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Forensic Fire Analysis

Arson is rarely simple, since it is often a complex mixture of physical examination, theory and opportunity, and is typically couched in terms of “what-if”. In our experience it is vital that the scientific elements of an arson case are fully understood to ensure that a reasoned argument can be presented to the courts.

Bericon can help guide you through the smoke by:

    • Where appropriate, undertaking scene examination
    • Examination, or re-examination, of physical evidence from the scene
    • Review of fire reports including critical assessment of the robustness of any conclusions drawn
    • Provision of general information concerning fires: including the behaviour of materials in fire, their ease of ignition and contribution to spread and smoke generation etc.
    • Indicating the likely coursex of a fire had it mot been extinguished
    • Provision of comprehensive and comprehendible reports based on an objective expert review of the evidence and can be produced in a form suitable for submission to the court, or form the basis of further investigation.Alongside our traditional services of fire scene investigation is the capability to assess the analytical data originating from samples taken from a scene (debris) or items of clothing or footwear from a defendant. Typically these are samples analysed at the laboratory using Gas Chromatography Mass Spectrometry to look for the presence of, for example, petrol and white spirit.Whilst the detection of such volatile substances can be of relevance it must be remembered that environmental contamination may be the reason for their presence and this can play a key role in the presentation of our reports.More specialised testing is also incorporated into out fire and arson portfolio. Certain Police Forces utilise a type of testing which analyses the pyrolysis or combustion products which most probably originate from smoke (Smoke Odour Analysis). This is particularly useful when trying to compare the smoke profile from the clothing of a suspect and the profile from debris or items at a fire scene.

Additionally, in certain cases of arson involving petrol it is possible to compare the chemical additive packages in the petrol residues recovered from the scene with petrol recovered from, say, a defendant’s home.

It is unusual to be called to an actual fire scene by a defence solicitor because, by the nature of things, they do not become involved in the detail of the case until well after the debris has been cleared and the affected parties have returned to their normal routine. Thus most of Bericon’s work consists of reviewing what the prosecution’s expert, be it a fire officer, a SOCO or a laboratory based examiner, has said. There is usually little contention about the accuracy of the recording of the scene, or any chemical analysis for accelerants. Where disagreement may arise is in the interpretation of the evidence, either in absolute terms or in the strength of opinion.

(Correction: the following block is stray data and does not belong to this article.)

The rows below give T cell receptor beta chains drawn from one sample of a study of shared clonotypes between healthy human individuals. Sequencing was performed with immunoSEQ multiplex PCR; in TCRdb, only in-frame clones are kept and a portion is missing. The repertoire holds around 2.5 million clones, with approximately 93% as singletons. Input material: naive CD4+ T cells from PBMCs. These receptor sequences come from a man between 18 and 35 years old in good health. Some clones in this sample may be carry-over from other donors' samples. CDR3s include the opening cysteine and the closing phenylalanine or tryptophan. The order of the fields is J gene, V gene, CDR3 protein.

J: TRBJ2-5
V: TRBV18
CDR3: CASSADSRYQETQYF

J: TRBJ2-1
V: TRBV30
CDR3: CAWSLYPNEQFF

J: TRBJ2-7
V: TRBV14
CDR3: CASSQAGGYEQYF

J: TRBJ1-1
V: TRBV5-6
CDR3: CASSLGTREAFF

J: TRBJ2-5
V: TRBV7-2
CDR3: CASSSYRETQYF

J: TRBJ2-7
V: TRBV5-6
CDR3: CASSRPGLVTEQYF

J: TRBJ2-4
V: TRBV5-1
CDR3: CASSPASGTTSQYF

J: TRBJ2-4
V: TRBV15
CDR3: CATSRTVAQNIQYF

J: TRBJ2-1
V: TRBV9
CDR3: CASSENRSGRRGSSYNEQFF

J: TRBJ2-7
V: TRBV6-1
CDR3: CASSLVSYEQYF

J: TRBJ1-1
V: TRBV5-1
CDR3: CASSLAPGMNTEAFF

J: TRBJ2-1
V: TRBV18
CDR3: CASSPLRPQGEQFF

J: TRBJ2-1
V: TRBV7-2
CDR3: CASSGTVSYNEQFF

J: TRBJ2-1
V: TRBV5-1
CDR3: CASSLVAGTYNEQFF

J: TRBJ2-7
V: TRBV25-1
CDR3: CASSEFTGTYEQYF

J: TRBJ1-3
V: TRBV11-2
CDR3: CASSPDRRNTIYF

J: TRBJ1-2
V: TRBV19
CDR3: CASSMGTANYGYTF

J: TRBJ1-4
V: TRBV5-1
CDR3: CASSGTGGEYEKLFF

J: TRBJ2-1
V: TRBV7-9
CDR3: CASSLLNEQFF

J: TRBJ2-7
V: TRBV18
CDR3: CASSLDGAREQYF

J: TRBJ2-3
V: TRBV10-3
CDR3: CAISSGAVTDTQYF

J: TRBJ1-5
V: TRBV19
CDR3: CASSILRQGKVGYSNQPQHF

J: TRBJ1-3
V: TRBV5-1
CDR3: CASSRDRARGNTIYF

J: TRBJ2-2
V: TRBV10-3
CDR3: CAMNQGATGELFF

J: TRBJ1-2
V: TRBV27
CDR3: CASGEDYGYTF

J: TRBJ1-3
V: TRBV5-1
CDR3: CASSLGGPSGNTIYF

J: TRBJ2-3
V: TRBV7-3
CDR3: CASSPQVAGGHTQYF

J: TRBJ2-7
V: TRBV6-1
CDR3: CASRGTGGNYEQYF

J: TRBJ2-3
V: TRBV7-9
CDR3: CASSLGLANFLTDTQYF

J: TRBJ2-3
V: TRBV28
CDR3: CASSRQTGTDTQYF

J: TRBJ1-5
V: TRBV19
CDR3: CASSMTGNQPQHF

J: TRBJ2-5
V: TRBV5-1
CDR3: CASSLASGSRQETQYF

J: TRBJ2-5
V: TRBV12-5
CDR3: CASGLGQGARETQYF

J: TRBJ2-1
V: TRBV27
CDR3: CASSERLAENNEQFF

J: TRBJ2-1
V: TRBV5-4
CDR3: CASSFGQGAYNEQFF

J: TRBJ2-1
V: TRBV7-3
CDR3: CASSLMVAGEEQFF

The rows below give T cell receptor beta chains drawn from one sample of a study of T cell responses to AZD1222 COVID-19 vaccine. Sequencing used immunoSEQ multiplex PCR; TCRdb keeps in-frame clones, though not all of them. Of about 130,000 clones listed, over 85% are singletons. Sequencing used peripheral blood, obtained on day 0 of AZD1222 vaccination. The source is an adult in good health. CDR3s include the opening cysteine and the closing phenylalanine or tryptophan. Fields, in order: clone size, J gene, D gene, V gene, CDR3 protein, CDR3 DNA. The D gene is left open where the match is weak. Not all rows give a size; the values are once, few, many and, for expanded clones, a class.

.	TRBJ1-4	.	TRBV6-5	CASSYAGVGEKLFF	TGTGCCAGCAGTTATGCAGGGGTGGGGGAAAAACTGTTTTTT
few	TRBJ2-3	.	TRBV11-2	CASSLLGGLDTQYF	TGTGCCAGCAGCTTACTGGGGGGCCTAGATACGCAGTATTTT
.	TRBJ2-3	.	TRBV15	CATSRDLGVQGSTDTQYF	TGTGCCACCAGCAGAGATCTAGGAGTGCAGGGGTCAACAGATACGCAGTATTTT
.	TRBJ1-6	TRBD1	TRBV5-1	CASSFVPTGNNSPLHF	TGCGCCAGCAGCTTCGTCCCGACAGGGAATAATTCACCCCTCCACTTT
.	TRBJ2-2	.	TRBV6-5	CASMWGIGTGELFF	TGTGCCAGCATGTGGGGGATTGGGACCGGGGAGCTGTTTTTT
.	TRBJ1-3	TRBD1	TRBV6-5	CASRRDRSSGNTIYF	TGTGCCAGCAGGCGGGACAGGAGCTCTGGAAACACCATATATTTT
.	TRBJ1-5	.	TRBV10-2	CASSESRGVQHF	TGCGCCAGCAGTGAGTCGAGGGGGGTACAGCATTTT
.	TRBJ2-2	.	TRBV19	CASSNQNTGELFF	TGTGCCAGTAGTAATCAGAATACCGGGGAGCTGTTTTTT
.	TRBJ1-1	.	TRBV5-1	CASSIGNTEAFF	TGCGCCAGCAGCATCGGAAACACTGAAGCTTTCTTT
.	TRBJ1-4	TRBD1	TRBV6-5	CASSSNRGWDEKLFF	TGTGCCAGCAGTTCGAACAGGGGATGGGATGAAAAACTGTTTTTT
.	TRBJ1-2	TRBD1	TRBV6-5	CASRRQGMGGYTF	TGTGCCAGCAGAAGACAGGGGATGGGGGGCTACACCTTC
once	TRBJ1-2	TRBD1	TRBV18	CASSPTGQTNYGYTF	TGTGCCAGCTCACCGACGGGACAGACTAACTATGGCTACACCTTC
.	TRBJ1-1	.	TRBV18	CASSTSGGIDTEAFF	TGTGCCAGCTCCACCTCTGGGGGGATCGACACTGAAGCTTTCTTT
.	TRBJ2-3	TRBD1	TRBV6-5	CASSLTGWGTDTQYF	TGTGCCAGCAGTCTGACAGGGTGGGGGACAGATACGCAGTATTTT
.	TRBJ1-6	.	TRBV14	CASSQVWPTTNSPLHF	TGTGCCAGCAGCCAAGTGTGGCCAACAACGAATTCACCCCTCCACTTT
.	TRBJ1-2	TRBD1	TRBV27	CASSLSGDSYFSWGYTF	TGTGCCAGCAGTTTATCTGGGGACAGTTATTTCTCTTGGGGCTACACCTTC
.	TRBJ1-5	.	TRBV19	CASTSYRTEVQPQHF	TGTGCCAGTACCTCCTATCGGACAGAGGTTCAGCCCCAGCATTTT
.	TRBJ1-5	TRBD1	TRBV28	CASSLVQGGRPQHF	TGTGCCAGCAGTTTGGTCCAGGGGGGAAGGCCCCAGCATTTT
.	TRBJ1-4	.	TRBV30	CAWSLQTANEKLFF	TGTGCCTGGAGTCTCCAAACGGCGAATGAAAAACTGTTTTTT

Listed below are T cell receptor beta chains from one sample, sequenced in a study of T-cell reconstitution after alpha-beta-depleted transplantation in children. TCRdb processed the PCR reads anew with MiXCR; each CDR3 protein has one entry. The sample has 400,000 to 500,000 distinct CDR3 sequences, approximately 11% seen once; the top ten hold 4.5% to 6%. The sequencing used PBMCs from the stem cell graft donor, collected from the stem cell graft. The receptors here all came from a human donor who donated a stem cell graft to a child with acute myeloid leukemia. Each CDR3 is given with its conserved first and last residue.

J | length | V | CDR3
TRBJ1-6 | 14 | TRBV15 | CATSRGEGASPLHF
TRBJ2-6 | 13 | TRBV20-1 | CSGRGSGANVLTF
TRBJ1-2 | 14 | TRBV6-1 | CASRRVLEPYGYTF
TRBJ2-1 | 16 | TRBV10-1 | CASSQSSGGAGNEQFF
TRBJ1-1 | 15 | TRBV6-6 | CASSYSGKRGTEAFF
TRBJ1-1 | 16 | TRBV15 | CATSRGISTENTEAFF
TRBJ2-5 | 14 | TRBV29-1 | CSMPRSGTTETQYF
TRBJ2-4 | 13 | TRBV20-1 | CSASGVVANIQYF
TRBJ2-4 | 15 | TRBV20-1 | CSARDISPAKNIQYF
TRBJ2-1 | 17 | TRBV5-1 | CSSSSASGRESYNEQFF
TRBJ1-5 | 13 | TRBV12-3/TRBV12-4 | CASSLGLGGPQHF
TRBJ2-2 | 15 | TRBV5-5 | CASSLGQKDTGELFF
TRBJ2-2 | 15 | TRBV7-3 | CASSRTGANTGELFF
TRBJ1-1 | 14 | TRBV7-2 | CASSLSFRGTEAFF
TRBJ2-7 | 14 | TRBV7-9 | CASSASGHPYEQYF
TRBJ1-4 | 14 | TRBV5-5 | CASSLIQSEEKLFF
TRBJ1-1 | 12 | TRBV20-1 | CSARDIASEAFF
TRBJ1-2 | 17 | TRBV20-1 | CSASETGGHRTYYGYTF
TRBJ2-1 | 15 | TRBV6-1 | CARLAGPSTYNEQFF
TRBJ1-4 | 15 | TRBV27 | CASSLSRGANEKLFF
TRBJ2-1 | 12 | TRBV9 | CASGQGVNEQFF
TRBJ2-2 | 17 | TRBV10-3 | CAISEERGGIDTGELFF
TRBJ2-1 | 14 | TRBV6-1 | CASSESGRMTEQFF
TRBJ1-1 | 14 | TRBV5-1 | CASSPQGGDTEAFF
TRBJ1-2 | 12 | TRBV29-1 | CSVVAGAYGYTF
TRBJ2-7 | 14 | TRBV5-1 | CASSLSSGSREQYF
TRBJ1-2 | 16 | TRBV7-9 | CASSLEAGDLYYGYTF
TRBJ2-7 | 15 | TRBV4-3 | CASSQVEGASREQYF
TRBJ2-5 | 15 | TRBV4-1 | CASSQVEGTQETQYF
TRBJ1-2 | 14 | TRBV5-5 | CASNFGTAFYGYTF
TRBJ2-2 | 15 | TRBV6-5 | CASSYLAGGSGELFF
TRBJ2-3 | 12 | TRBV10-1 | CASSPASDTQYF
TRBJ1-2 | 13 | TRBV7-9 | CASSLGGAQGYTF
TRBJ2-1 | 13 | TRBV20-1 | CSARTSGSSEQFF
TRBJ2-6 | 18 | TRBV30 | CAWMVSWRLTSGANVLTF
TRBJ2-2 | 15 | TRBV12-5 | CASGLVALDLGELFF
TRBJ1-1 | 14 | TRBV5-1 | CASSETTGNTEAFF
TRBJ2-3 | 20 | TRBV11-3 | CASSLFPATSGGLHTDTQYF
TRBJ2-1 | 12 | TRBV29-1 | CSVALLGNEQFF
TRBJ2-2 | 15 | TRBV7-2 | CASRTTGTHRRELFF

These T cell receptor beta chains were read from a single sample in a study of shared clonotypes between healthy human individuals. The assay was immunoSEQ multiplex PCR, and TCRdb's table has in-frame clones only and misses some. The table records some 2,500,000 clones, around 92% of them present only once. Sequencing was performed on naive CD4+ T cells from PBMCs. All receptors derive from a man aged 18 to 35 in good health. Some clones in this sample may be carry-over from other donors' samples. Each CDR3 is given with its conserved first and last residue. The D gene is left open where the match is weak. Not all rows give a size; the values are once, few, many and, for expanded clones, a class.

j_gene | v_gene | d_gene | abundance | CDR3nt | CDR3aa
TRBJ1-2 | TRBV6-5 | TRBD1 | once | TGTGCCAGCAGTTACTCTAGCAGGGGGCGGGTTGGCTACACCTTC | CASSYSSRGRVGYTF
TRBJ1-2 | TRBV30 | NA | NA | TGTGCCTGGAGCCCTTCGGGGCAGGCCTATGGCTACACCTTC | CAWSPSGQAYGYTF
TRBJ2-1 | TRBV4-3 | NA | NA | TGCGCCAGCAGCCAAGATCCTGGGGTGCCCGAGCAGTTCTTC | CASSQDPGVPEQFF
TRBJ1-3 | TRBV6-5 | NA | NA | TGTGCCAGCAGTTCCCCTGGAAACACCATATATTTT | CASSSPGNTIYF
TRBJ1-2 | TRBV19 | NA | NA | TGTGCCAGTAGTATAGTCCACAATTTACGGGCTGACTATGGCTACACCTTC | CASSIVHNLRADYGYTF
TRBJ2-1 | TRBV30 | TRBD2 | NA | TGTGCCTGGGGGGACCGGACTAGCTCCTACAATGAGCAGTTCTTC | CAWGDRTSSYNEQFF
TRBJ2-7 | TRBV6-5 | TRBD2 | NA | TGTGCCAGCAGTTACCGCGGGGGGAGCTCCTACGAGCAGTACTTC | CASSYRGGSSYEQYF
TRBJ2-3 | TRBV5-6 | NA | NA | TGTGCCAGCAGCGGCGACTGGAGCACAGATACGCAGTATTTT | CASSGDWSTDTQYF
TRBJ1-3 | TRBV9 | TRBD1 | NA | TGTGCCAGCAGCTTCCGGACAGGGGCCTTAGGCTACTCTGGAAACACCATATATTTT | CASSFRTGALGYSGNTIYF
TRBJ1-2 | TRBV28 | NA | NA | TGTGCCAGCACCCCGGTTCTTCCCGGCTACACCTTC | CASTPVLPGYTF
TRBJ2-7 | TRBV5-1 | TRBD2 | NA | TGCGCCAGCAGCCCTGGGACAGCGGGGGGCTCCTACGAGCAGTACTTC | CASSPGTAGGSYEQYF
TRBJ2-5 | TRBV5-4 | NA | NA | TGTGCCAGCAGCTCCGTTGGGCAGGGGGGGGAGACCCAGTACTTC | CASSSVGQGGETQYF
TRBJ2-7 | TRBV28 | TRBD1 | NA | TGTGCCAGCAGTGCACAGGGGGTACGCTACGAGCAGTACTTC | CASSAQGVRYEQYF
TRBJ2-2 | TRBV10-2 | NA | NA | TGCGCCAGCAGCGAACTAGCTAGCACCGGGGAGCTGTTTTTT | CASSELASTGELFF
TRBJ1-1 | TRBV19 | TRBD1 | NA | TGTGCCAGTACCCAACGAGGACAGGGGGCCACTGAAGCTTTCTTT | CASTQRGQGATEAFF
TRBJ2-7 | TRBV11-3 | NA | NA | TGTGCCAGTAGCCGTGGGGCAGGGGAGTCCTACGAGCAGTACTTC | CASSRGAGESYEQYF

One of the guiding principles of fire investigation is that two seats of fire in one property indicates arson. Thus, when one of Bericon’s clients instructed us to review the evidence in a suspect arson case and added that the fire report had indicated two separate fire scenes in adjoining rooms, it seemed likely that our report would merely confirm the prosecution’s case.

Thus in this case, the fire investigator had visited and recorded the scene and concluded that two fires had been set, in adjacent rooms, this view being reinforced by an unburnt region between the two seats of fire. This naturally led to the defendant, who admitted being alone in the house, being charged with arson.

When we at Bericon reviewed the evidence we accepted that the report proffered by the prosecution would explain all the observed facts. However, using our knowledge of fire spread and material behaviour, we were able to offer an equally scientifically robust explanation. This was based on a single fire in one room reaching sufficient severity to cause the tempered glass in the interconnecting door between the rooms to fail, with the radiant heat then available from this fire being sufficient to ignite the furniture in the next room. This fitted all the facts, including the apparent “unburnt” area between the two fires.

When offered as an alternative scenario, it was accepted as a viable reason for the two outbreaks of fire. With two possible reasons to explain the observed facts, the prosecution was not proceeded with.

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